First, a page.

First, we need mana generation in the early turns to ensure we get our combo pieces out on time. We’ve got four different mana dorks to start: Arbor Elf, Avacyn’s Pilgrim, Elvish Mystic, and the classic Llanowar Elves. The reason for running one of each is to avoid getting blown out by Echoing Decay or Echoing Truth, which are fairly prevalent in the format.

The remaining one-drop mana generators are Saruli Caretaker, and Quirion Ranger. Caretaker is a nice blocker in the early game, and can even tap a summoning sick creature to generate mana. Quirion Ranger needs no introduction; it’s been the engine behind many a busted start in both Pauper and Legacy for years, and it’s arguably at its best in this deck.

Wall This Way

Next, let’s talk about why we’re running so many defenders. Axebane Guardian is our primary payoff, which taps for mana equal to the number of defenders we control. When you couple this with a Galvanic Alchemist, you can generate infinite mana, provided you have at least three other defenders. Once we achieve that, we can search for our single Bloodrite Invoker to finish our opponent off.

Overgrown Battlement is our backup payoff. It’s almost identical to Axebane Guardian, but as it only generates green mana you’ll need to filter it through an Orochi Leafcaller to make the blue needed to combo off.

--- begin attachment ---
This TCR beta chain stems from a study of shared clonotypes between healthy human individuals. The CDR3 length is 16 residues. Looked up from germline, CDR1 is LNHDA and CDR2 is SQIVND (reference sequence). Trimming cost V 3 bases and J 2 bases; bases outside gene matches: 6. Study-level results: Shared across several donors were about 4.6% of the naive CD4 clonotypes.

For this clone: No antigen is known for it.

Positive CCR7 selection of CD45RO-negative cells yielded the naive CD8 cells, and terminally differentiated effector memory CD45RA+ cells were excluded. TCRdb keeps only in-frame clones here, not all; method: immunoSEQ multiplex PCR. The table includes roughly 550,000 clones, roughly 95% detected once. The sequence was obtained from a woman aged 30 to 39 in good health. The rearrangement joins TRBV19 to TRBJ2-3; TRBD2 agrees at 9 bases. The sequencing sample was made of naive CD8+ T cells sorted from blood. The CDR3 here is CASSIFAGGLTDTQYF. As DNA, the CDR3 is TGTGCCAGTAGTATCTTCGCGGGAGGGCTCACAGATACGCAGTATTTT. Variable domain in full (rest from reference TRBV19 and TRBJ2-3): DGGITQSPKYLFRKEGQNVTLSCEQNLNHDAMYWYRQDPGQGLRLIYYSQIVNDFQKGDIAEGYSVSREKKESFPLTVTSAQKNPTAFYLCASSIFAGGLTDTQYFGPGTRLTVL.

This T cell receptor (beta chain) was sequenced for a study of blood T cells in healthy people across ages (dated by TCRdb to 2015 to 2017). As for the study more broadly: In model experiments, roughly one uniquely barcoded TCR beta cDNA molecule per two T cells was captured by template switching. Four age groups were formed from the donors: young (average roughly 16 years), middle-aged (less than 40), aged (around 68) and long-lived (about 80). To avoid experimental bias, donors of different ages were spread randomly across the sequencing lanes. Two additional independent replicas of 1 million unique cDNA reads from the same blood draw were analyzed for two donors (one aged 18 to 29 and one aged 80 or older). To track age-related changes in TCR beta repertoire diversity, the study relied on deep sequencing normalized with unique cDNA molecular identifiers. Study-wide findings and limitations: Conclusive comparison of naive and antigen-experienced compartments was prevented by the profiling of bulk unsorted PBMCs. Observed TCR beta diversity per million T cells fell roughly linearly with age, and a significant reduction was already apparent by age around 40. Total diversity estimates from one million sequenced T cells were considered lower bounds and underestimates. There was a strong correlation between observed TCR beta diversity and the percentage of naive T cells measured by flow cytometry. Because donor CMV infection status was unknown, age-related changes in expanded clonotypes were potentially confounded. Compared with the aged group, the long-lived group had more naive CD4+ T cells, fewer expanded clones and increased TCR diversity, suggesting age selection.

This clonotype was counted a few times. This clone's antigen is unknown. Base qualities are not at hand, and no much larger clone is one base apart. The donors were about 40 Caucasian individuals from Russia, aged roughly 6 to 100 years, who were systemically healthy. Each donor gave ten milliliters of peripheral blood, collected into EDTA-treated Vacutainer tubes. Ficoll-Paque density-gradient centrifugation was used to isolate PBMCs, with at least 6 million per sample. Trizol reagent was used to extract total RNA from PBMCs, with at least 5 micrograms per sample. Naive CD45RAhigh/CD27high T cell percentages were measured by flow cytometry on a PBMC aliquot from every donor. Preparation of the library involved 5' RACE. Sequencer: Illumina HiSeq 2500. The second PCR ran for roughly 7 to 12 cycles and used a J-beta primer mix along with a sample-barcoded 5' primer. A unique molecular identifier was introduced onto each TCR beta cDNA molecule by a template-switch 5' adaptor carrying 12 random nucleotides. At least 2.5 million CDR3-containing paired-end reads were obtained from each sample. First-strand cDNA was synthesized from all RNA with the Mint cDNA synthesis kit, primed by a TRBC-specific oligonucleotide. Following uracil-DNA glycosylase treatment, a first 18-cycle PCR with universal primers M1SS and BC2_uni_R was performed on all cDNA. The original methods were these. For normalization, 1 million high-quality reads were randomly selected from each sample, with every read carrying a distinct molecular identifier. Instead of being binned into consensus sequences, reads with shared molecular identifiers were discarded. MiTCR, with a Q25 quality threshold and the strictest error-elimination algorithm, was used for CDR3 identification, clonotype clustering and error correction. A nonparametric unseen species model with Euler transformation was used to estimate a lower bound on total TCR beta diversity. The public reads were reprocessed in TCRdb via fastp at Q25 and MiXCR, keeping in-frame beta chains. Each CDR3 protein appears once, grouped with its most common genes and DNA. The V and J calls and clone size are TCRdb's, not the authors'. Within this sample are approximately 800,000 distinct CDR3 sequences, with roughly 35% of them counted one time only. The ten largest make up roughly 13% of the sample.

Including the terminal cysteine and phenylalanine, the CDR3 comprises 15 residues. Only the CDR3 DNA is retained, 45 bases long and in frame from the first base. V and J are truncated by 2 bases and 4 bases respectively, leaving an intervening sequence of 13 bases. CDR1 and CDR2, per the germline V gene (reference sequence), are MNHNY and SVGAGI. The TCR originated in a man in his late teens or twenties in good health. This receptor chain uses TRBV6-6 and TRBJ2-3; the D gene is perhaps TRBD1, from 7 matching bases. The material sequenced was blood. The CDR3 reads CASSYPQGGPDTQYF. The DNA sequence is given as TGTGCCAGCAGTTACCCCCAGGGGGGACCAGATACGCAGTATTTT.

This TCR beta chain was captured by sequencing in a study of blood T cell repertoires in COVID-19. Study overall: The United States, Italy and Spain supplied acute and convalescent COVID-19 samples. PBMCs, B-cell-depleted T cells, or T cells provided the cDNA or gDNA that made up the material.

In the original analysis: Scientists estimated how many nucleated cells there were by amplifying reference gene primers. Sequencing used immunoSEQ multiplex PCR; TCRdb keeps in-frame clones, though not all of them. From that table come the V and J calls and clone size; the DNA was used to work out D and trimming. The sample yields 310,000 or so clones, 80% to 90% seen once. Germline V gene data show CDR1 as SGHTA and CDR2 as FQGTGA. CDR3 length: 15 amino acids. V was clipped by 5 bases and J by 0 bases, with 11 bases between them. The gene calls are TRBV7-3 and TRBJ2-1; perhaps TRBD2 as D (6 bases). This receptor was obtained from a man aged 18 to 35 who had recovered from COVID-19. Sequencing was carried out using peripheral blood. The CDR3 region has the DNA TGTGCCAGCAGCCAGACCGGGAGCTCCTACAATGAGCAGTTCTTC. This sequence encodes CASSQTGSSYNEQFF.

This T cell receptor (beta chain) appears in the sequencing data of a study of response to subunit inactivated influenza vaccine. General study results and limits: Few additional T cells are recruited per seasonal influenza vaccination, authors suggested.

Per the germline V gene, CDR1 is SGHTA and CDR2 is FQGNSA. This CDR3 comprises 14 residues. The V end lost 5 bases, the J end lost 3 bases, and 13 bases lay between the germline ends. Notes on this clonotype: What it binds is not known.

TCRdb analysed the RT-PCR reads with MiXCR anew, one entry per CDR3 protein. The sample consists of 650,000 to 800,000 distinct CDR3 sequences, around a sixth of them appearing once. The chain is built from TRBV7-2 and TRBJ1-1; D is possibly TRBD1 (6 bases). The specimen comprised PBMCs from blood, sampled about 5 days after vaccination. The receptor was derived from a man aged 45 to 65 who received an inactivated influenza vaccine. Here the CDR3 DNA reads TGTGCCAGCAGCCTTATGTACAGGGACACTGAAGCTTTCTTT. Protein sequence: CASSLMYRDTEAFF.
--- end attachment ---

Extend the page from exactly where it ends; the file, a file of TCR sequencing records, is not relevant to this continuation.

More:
Still Haven’t Found What I’m Looking For

Now this sounds cool and all, but it’s gotta be tricky to piece this complex engine together, right? Well thanks to Winding Way and Lead the Stampede, we can really churn through our deck to find the pieces we need. In addition to these we play two Vivien’s Grizzly; these can be nice mana sinks in the early to mid game while we set up for the combo turn, but once we have infinite mana we can use them to dig through our entire deck for the Bloodrite Invoker.

Anyway Here’s WonderWall

Still not convinced? We run a playset of Drift of Phantasms, which can tutor up anything we need, as all our combo pieces are three mana. There are also a few silver bullets we can transmute for, to ensure that we have multiple paths to victory. Pulse of Murasa can rebuy any combo piece that was countered or removed, or get back a land that was milled with Winding Way. The six life is a massive buffer too, especially against Burn. Reaping the Graves can reclaim multiple creatures, or ensure that we get back a specific combo piece, as multiple copies can target the same creature (this is especially useful against counterspells).

Freed from the Real is another way for you to combo off. Unlike Galvanic Alchemist, this only requires you to have one other defender with your Axebane Guardian or Overgrown Battlement to go infinite; but as an aura it’s more susceptible to removal. This is the better tutor target than Galvanic Alchemist when playing against aggressive decks like Burn or Stompy, where you have less time to set up the combo.